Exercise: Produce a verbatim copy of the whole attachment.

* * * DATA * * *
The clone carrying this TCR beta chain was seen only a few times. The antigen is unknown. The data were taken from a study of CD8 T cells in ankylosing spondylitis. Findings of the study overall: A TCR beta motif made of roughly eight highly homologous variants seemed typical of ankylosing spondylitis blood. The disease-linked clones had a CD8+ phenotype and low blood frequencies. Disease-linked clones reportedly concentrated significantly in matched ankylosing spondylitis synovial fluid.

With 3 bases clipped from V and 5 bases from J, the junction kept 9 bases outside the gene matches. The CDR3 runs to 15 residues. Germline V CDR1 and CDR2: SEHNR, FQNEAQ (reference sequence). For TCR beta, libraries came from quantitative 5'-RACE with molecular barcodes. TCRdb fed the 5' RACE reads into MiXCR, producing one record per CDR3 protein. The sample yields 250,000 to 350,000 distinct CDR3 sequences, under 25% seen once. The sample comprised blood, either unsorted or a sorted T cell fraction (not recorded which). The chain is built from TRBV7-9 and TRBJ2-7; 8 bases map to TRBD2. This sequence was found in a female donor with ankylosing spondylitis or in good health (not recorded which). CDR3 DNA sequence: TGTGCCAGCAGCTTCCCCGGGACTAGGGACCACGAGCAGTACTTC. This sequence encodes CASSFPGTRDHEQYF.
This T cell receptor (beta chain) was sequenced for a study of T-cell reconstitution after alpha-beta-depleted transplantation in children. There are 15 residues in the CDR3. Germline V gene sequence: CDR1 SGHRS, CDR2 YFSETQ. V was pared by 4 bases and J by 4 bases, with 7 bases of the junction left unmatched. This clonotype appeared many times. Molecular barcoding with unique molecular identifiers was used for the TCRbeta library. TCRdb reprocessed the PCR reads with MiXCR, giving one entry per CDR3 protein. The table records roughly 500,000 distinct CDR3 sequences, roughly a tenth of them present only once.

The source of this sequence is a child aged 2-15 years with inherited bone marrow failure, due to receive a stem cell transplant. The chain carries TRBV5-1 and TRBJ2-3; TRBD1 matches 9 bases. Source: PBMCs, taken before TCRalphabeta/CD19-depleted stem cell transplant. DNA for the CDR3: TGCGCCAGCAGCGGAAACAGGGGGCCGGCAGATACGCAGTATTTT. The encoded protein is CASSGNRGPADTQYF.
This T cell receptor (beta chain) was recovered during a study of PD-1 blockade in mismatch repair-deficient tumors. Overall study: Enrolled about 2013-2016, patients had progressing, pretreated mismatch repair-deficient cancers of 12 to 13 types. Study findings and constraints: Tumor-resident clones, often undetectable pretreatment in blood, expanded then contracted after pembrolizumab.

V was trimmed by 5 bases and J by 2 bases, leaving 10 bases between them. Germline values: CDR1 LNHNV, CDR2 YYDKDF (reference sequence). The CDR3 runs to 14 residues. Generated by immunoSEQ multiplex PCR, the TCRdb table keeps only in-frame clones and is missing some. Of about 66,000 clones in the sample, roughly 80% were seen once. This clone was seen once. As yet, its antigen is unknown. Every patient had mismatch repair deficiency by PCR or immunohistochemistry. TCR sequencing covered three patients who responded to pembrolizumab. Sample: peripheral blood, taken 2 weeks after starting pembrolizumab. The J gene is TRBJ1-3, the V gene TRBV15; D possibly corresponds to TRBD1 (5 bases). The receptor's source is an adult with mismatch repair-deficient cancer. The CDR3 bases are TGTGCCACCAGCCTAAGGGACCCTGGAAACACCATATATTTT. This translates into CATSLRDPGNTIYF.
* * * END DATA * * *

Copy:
The clone carrying this TCR beta chain was seen only a few times. The antigen is unknown. The data were taken from a study of CD8 T cells in ankylosing spondylitis. Findings of the study overall: A TCR beta motif made of roughly eight highly homologous variants seemed typical of ankylosing spondylitis blood. The disease-linked clones had a CD8+ phenotype and low blood frequencies. Disease-linked clones reportedly concentrated significantly in matched ankylosing spondylitis synovial fluid.

With 3 bases clipped from V and 5 bases from J, the junction kept 9 bases outside the gene matches. The CDR3 runs to 15 residues. Germline V CDR1 and CDR2: SEHNR, FQNEAQ (reference sequence). For TCR beta, libraries came from quantitative 5'-RACE with molecular barcodes. TCRdb fed the 5' RACE reads into MiXCR, producing one record per CDR3 protein. The sample yields 250,000 to 350,000 distinct CDR3 sequences, under 25% seen once. The sample comprised blood, either unsorted or a sorted T cell fraction (not recorded which). The chain is built from TRBV7-9 and TRBJ2-7; 8 bases map to TRBD2. This sequence was found in a female donor with ankylosing spondylitis or in good health (not recorded which). CDR3 DNA sequence: TGTGCCAGCAGCTTCCCCGGGACTAGGGACCACGAGCAGTACTTC. This sequence encodes CASSFPGTRDHEQYF.
This T cell receptor (beta chain) was sequenced for a study of T-cell reconstitution after alpha-beta-depleted transplantation in children. There are 15 residues in the CDR3. Germline V gene sequence: CDR1 SGHRS, CDR2 YFSETQ. V was pared by 4 bases and J by 4 bases, with 7 bases of the junction left unmatched. This clonotype appeared many times. Molecular barcoding with unique molecular identifiers was used for the TCRbeta library. TCRdb reprocessed the PCR reads with MiXCR, giving one entry per CDR3 protein. The table records roughly 500,000 distinct CDR3 sequences, roughly a tenth of them present only once.

The source of this sequence is a child aged 2-15 years with inherited bone marrow failure, due to receive a stem cell transplant. The chain carries TRBV5-1 and TRBJ2-3; TRBD1 matches 9 bases. Source: PBMCs, taken before TCRalphabeta/CD19-depleted stem cell transplant. DNA for the CDR3: TGCGCCAGCAGCGGAAACAGGGGGCCGGCAGATACGCAGTATTTT. The encoded protein is CASSGNRGPADTQYF.
This T cell receptor (beta chain) was recovered during a study of PD-1 blockade in mismatch repair-deficient tumors. Overall study: Enrolled about 2013-2016, patients had progressing, pretreated mismatch repair-deficient cancers of 12 to 13 types. Study findings and constraints: Tumor-resident clones, often undetectable pretreatment in blood, expanded then contracted after pembrolizumab.

V was trimmed by 5 bases and J by 2 bases, leaving 10 bases between them. Germline values: CDR1 LNHNV, CDR2 YYDKDF (reference sequence). The CDR3 runs to 14 residues. Generated by immunoSEQ multiplex PCR, the TCRdb table keeps only in-frame clones and is missing some. Of about 66,000 clones in the sample, roughly 80% were seen once. This clone was seen once. As yet, its antigen is unknown. Every patient had mismatch repair deficiency by PCR or immunohistochemistry. TCR sequencing covered three patients who responded to pembrolizumab. Sample: peripheral blood, taken 2 weeks after starting pembrolizumab. The J gene is TRBJ1-3, the V gene TRBV15; D possibly corresponds to TRBD1 (5 bases). The receptor's source is an adult with mismatch repair-deficient cancer. The CDR3 bases are TGTGCCACCAGCCTAAGGGACCCTGGAAACACCATATATTTT. This translates into CATSLRDPGNTIYF.